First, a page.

When going into the detailed interaction design for wearables, you need to consider three relevant human senses: sight, hearing, and touch.
These senses can be communicated with through several main interaction channels (multimodal interaction):
- ? Visual (display)
- ? Audio (sound/voice)
- ? Tactile (touch/vibration)
- ? Physical keys
These interaction channels serve two main information flows: output (user feedback) and input (data entry). Let’s explore each one through the lens of the main interaction channels.
As discussed throughout this chapter, most wearable devices today focus on the output information flow — providing feedback to the user (based on data these devices collect seamlessly).
Given that wearable devices are by definition worn on the body and thus come in direct (or close) contact with the skin, tactile feedback becomes a primary interaction channel.
In some cases, tactile is even more important than the visual. Why?
Let’s analyze this by going back to the wearable display types, which handle the visual feedback:
? Wearables that have no display cannot rely on visual feedback at all. Consequently, tactile feedback becomes the main communication channel.
Audio (whether as a sound effect or voice output) is also an option that might be an effective feedback channel in certain contexts. However, it carries several caveats:
It can be heard publicly-, and thus takes away the advantage of discreteness many wearables provide.
To set audio feedback to a minimum (to keep it private), the device needs to be located in close proximity to the ears. This puts a significant constraint regarding the device placement.
Incorporating sound requires adding a way (setting/button/gesture) to turn it on and off, for cases in which it might disturb the user or her surroundings (work meetings, cinema, going to sleep, and so on)[—]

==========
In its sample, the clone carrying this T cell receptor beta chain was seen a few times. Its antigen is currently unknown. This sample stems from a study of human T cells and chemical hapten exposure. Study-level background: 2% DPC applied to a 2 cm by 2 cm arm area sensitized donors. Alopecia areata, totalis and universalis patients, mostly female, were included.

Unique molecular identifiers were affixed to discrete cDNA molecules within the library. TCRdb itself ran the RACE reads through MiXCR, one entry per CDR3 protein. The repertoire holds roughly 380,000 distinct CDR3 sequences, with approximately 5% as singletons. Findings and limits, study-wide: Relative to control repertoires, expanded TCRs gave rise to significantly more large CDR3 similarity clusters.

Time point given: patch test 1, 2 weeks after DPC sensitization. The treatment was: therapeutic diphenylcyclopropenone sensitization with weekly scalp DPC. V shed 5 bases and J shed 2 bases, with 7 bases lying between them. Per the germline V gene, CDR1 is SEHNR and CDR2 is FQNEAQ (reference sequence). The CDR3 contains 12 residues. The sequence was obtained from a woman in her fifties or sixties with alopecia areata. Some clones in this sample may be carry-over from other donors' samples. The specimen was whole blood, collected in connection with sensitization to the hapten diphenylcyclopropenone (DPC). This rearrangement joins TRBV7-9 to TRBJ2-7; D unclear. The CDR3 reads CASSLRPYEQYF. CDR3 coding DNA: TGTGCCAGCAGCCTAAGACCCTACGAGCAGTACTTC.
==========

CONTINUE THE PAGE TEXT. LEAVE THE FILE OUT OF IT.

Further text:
Furthermore, between the tactile and audio channels, the tactile one (vibration) is often much more salient than sound, which brings up the question whether an additional feedback channel is even needed. Be aware that both vibration and sound are interruptive — they immediately grab the user’s attention and disrupt what she’s doing. For the sake of simplicity and delight, if you can have a single feedback channel, one that is subtle yet effective, you should prefer it and avoid any added disruptions (especially where with some wearables, the frequency of alerts can become pretty high).
- ? Wearables that have minimal display should definitely utilize the visual feedback channel. However, visual clarity should also be accompanied by tactile feedback that is more immediate and noticeable. This is especially important when the feedback is a result of a system-triggered alert, and not initiated by the user. Remember that in many cases, the wearable is peripheral to or completely out of the user’s visual field; therefore, the feedback could be easily missed, without actively drawing the user’s attention to it.[—]
- ? Wearables that have full interactive displays have less clear-cut guidelines with regard to the feedback channels and require closer analysis on a per-case basis. In smartglasses, for example, the visual display is obviously the primary feedback channel, as it’s integrated into the user’s field of vision. In this case, there is no real need to add yet another feedback channel in the form of vibration. Also, the head area — and especially around the eyes — is not the best area for tactile feedback. In addition, because smartglasses are placed close to the ears, the audio channel becomes an effective channel, as well. You can use this channel for sound effects indicating certain events as well as for voice output (reading the information presented on the screen, for example).
With smartwatches, however, both visual and tactile feedbacks are important for information output. Similar to minimal-display wearables, the device is generally away from the visual field, and although a visual effect in a full-screen display draws more attention compared to a minimal display, it can still be easily missed.